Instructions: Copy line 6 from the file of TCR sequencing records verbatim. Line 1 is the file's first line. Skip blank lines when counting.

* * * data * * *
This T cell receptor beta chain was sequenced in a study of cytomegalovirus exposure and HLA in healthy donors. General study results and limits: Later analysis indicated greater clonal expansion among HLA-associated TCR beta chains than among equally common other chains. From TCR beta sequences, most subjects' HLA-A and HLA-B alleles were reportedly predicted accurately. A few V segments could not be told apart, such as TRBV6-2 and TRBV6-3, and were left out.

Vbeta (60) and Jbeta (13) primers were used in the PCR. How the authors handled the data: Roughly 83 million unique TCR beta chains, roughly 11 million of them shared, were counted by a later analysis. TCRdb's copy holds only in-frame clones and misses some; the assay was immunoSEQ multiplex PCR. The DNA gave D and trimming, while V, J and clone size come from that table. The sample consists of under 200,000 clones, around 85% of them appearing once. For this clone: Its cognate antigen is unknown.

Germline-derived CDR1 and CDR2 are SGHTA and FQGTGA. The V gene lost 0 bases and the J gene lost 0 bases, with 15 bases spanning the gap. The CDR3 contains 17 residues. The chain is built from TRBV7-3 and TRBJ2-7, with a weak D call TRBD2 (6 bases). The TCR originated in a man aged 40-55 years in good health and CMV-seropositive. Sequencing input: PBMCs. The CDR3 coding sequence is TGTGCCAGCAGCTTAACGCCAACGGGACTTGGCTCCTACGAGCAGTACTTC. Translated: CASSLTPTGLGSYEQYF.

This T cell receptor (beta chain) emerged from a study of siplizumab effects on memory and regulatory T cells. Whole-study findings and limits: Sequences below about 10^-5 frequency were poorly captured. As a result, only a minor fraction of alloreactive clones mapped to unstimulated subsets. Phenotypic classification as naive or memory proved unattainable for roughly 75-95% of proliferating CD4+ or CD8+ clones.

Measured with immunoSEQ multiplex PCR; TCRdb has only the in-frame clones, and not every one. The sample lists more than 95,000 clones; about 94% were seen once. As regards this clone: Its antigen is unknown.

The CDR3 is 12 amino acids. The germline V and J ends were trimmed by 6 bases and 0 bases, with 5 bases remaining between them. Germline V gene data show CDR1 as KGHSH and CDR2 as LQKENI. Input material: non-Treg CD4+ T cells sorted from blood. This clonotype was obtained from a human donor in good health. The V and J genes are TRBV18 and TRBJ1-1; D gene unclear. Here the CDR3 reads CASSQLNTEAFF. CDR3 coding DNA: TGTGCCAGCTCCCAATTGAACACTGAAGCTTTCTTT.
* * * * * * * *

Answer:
The CDR3 is 12 amino acids. The germline V and J ends were trimmed by 6 bases and 0 bases, with 5 bases remaining between them. Germline V gene data show CDR1 as KGHSH and CDR2 as LQKENI. Input material: non-Treg CD4+ T cells sorted from blood. This clonotype was obtained from a human donor in good health. The V and J genes are TRBV18 and TRBJ1-1; D gene unclear. Here the CDR3 reads CASSQLNTEAFF. CDR3 coding DNA: TGTGCCAGCTCCCAATTGAACACTGAAGCTTTCTTT.